In The Pipeline: A week of ducks and dribblers

September 10, 2012|By Chris Epting
(Courtesy Chris…)

Next week, we're fortunate to have not one but two special author appearances at Barnes & Noble at Bella Terra.

At 7 p.m. Sept. 18, Martin J. Smith, editor-in-chief of Orange Coast magazine, will discuss and sign his new book, "The Wild Duck Chase: Inside the Strange and Wonderful World of the Federal Duck Stamp Contest."

The next day, at 7 p.m. Sept. 19, Ann Meyers Drysdale, one of the greatest stars in the history of basketball, will discuss and sign her book, "You Let Some Girl Beat You?"

I spoke with the authors this week after reading their books, both of which I found extremely compelling, albeit in different ways.

Smith's book, which started as a magazine piece in Orange Coast, delves into the fascinating world of competitive duck painting as it played out during the 2010 Federal Duck Stamp Contest. Interestingly, this is the only juried art competition run by the U.S. government.


Since 1934, the duck stamp, which is bought annually by hunters to certify their hunting license, has generated more than $750 million, and 98 cents of each collected dollar has been used to help purchase or lease 5.3 million acres of waterfowl habitat in the U.S., which is the core of the National Wildlife Refuge System. It's a small subject, the competition, but it casts a very large shadow.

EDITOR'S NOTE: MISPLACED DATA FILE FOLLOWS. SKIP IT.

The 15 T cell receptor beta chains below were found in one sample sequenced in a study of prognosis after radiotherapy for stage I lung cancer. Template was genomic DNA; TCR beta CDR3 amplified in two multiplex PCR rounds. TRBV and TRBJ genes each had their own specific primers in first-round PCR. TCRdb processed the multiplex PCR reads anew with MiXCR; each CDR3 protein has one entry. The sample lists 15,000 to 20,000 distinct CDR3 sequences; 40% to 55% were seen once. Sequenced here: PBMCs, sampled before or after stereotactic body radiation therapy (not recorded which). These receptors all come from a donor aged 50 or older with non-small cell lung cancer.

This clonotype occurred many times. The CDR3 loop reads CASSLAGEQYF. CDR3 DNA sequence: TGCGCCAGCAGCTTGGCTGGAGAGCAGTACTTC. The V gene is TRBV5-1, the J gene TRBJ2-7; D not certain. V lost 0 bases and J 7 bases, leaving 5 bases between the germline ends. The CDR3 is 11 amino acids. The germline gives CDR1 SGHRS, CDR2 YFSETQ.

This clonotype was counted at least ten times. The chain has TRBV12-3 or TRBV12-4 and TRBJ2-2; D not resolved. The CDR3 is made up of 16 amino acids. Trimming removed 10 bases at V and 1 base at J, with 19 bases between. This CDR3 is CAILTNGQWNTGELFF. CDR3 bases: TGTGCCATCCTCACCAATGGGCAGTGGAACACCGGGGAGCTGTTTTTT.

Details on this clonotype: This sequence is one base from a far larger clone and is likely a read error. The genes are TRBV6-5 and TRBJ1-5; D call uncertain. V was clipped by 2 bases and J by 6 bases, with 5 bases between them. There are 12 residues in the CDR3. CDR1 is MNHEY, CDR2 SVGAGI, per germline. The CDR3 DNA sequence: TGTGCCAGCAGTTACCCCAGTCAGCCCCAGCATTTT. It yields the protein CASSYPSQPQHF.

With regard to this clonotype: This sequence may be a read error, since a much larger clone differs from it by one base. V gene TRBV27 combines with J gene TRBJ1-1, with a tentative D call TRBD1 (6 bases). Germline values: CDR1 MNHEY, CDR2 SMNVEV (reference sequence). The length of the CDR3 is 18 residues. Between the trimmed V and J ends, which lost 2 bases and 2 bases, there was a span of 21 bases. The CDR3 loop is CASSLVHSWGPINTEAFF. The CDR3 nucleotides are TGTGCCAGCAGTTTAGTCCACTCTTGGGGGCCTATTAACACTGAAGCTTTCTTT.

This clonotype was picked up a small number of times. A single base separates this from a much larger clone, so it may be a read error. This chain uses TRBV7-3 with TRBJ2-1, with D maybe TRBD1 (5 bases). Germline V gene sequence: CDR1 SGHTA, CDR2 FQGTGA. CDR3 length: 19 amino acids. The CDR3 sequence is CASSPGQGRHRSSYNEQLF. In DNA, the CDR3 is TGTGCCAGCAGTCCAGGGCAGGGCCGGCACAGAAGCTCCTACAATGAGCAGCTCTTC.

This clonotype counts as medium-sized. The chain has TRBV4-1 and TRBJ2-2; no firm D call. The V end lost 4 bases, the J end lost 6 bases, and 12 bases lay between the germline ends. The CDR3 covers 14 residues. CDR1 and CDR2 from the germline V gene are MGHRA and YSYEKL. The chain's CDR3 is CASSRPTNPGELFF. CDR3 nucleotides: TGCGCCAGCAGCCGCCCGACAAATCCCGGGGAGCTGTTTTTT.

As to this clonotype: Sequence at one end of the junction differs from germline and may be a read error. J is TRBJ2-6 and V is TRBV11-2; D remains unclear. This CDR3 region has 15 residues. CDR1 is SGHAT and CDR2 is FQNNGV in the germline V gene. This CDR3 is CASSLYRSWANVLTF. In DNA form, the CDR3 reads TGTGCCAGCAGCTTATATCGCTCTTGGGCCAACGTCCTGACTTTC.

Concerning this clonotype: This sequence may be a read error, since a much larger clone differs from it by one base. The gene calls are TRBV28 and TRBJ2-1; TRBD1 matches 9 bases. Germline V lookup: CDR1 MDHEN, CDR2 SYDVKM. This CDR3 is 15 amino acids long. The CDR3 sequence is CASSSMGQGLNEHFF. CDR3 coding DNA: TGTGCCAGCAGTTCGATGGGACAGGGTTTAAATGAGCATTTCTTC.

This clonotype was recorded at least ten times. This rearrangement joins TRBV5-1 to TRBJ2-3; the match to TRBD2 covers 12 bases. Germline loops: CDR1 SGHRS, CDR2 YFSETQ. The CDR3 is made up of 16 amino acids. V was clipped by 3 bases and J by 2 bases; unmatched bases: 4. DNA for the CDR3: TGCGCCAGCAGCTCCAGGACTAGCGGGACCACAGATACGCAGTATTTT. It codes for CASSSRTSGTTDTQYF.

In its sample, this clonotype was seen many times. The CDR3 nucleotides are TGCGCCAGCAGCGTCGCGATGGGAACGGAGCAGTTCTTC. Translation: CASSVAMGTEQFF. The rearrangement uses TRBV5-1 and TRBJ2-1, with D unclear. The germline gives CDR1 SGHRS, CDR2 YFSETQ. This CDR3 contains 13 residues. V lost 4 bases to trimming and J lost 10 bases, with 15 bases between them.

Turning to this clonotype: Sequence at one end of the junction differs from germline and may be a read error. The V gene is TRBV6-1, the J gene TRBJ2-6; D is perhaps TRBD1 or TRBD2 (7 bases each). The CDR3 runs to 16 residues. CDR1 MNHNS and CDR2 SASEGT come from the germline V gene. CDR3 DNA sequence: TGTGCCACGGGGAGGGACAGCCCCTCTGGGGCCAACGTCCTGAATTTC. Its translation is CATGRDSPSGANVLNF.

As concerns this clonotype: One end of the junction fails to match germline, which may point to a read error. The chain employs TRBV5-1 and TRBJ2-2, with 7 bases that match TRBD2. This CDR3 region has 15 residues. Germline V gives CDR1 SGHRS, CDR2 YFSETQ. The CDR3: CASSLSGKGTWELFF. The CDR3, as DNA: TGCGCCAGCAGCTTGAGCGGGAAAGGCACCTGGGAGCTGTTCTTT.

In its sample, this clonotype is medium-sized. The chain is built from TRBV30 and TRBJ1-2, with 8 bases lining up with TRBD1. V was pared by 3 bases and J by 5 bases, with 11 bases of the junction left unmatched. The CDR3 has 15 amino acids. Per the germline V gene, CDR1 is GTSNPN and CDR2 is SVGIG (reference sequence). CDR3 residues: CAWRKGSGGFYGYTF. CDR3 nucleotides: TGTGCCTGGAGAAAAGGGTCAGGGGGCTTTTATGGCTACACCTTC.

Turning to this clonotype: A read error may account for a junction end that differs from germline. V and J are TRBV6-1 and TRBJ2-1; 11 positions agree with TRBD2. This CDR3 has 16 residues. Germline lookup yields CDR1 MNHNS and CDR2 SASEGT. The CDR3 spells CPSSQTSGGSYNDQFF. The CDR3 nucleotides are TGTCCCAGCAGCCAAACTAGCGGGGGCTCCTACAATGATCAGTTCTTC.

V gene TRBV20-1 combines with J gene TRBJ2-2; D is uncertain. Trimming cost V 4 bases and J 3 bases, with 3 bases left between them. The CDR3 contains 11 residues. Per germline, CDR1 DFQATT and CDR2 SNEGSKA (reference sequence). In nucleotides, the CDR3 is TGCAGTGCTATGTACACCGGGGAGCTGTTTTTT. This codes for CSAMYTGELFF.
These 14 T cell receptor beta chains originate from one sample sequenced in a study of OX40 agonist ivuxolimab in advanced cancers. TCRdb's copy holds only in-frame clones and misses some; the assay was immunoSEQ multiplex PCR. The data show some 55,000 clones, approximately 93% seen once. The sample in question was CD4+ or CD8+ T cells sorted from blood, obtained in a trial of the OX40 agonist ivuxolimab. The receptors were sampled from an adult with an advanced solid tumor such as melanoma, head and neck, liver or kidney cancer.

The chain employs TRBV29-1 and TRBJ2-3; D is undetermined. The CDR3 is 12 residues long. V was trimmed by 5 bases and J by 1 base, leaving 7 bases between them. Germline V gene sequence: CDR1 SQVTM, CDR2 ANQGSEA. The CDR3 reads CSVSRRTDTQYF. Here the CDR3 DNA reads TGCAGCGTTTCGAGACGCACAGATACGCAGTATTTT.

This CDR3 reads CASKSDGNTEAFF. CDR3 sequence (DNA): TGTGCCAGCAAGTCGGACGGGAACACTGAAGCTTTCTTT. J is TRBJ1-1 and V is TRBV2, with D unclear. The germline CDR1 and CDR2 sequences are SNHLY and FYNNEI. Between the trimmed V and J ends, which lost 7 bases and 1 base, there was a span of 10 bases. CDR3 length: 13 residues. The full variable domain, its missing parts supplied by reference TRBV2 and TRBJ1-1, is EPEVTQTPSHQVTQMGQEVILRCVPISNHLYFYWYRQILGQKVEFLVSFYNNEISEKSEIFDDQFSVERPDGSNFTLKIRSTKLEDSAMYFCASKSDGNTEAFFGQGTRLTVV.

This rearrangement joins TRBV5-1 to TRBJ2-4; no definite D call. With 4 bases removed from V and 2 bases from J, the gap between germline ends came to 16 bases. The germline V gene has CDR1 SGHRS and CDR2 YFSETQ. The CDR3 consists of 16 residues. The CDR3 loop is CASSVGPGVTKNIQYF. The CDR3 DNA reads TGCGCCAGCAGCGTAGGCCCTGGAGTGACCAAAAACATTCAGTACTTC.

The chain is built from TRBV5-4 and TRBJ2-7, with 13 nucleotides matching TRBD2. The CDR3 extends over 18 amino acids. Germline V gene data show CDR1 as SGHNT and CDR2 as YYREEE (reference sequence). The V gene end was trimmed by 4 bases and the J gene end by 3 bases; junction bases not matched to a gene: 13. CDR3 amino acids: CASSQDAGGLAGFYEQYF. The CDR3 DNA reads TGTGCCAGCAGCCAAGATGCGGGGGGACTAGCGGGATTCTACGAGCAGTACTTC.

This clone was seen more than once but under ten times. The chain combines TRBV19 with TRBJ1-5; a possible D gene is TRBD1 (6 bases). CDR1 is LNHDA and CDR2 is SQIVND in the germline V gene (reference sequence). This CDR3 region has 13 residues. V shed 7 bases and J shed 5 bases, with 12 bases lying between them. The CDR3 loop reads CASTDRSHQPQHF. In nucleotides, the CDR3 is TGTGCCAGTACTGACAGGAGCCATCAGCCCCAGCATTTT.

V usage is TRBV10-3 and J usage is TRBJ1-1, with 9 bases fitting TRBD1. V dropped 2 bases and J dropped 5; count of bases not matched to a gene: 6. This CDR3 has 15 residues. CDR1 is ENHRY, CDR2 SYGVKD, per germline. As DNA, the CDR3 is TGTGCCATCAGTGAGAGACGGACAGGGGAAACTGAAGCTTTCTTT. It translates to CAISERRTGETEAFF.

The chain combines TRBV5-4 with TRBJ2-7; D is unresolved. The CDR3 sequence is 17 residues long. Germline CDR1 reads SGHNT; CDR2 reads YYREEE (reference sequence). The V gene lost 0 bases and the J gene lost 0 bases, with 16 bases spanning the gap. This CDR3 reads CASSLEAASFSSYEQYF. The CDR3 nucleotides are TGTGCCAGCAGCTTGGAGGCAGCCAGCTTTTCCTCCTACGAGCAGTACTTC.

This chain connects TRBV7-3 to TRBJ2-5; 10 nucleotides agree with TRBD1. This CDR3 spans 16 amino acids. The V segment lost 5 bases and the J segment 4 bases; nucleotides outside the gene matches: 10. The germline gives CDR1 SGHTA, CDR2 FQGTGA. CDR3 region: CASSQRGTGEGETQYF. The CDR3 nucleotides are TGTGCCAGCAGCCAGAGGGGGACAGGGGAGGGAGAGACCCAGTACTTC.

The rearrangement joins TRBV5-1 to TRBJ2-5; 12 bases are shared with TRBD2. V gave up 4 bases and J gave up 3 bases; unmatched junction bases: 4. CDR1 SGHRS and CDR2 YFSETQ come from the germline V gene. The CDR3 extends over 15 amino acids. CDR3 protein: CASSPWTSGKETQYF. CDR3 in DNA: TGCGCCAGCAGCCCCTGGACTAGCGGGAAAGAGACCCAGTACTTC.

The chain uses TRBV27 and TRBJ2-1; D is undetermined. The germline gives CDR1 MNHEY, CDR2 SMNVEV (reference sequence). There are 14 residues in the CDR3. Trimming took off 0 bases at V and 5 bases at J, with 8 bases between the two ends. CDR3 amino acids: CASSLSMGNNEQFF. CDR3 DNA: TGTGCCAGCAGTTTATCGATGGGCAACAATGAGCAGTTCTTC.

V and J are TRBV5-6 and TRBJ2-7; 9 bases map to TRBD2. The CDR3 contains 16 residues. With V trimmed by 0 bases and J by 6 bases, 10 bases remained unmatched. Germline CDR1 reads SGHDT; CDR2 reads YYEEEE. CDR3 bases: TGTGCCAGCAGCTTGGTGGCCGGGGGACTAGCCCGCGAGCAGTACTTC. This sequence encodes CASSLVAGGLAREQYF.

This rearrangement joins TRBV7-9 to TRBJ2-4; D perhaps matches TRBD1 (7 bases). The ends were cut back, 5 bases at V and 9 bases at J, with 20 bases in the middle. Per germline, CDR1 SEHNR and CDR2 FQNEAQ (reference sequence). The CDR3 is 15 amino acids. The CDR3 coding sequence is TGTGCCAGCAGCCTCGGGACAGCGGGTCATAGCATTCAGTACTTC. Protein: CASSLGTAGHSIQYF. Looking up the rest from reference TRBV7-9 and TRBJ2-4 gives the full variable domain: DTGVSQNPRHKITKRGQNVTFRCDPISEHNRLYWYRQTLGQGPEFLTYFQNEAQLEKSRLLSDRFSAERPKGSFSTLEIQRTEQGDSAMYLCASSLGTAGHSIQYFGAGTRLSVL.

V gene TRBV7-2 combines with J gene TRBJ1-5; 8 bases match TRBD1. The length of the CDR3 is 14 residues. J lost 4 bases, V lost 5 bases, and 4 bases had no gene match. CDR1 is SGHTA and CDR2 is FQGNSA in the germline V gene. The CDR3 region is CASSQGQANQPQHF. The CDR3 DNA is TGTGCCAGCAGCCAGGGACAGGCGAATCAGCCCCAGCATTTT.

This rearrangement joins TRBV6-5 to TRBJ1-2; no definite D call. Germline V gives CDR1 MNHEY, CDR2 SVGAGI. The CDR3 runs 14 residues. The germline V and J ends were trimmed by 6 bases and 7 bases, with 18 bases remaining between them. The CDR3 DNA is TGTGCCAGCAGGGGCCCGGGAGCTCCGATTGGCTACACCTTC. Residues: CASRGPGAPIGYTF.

Smith told me that today, his concerns are on the fact that such a remarkably efficient program is actually at risk of being eliminated, due not just to the waning numbers of hunters and stamp collectors, but also to a looming "cut government spending" mentality that exists in some corners.

Since 2009, when he started the project, Smith has become fascinated with this "fragile piece of Americana," as he describes it. At first, he was intrigued by the colorful cast of characters, but then his appreciation grew as he realized the monumental amount of good the program does.

And he also gained a new perspective on hunting, which he was not much of a fan of before he wrote this truly captivating book.

As he told me, "78 years ago, hunters decided to tax themselves. They said, 'Hey, we use this resource, and for the privilege of using this resource, as long as the taxes go to protecting this resource, we'll support this.' Such a simple idea. The money has gone to creating a good chunk of the wildlife refuges, and this ethic has been passed it down to kids.

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